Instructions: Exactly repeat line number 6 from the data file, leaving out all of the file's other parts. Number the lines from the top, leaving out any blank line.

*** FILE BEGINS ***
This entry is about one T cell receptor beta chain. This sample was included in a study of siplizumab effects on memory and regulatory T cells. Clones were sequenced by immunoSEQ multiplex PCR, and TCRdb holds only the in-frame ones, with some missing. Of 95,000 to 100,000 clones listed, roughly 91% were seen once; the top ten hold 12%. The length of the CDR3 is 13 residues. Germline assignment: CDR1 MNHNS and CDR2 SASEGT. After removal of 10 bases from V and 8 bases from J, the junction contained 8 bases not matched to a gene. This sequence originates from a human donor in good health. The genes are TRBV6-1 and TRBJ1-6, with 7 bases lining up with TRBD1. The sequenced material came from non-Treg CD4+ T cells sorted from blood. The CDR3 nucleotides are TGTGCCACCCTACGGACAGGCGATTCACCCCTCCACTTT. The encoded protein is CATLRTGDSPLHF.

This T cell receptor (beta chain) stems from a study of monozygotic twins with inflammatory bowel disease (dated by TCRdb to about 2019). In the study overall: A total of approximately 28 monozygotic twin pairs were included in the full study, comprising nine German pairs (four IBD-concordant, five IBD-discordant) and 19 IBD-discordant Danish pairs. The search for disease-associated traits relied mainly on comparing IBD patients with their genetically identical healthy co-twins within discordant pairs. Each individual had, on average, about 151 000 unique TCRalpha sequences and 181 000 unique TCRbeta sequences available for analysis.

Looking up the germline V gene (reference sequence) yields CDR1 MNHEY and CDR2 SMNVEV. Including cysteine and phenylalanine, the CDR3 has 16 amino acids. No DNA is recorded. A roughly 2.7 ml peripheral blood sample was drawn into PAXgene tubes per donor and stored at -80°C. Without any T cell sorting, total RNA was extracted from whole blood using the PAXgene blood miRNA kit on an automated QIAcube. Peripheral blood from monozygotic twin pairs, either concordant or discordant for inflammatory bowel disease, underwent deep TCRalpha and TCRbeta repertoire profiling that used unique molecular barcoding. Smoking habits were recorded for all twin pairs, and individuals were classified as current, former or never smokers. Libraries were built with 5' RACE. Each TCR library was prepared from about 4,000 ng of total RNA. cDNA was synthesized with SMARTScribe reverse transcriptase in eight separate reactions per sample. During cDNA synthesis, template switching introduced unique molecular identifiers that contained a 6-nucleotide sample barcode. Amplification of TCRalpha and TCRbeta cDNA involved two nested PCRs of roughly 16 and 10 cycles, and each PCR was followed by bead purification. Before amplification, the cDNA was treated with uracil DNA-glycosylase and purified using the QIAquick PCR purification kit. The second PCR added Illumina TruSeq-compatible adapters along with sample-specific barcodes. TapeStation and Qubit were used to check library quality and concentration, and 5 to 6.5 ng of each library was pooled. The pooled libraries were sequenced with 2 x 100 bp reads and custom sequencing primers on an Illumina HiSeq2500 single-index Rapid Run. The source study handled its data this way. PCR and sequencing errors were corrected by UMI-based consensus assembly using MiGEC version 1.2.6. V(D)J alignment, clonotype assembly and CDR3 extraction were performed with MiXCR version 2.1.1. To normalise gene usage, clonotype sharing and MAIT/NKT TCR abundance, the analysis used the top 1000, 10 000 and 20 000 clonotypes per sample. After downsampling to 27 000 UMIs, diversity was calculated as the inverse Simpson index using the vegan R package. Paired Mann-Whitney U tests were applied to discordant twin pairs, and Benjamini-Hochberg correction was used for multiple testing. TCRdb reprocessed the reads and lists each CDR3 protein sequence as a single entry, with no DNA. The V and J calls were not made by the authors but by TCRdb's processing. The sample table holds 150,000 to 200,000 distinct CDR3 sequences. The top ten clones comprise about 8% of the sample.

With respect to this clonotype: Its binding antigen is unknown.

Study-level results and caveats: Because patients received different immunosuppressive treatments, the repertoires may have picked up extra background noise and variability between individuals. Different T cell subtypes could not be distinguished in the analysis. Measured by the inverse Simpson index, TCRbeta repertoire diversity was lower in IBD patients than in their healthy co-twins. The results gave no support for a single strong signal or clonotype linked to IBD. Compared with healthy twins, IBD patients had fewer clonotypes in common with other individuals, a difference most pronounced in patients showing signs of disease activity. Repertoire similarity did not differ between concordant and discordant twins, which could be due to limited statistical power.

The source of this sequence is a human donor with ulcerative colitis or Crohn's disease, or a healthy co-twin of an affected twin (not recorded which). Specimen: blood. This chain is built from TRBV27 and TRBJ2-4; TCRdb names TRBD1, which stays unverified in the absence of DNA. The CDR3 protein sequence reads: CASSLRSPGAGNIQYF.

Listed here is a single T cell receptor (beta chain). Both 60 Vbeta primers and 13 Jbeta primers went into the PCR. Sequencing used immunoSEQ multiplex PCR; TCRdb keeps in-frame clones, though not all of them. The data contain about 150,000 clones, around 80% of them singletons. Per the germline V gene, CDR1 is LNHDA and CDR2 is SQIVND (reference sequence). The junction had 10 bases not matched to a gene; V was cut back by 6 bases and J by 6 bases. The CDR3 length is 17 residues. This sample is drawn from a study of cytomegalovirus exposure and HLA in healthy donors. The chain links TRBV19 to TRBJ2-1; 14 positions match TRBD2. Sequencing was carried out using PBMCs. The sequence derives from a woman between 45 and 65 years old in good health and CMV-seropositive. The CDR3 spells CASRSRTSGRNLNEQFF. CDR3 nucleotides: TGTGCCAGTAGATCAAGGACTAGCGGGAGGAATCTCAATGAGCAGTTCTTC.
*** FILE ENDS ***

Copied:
The source of this sequence is a human donor with ulcerative colitis or Crohn's disease, or a healthy co-twin of an affected twin (not recorded which). Specimen: blood. This chain is built from TRBV27 and TRBJ2-4; TCRdb names TRBD1, which stays unverified in the absence of DNA. The CDR3 protein sequence reads: CASSLRSPGAGNIQYF.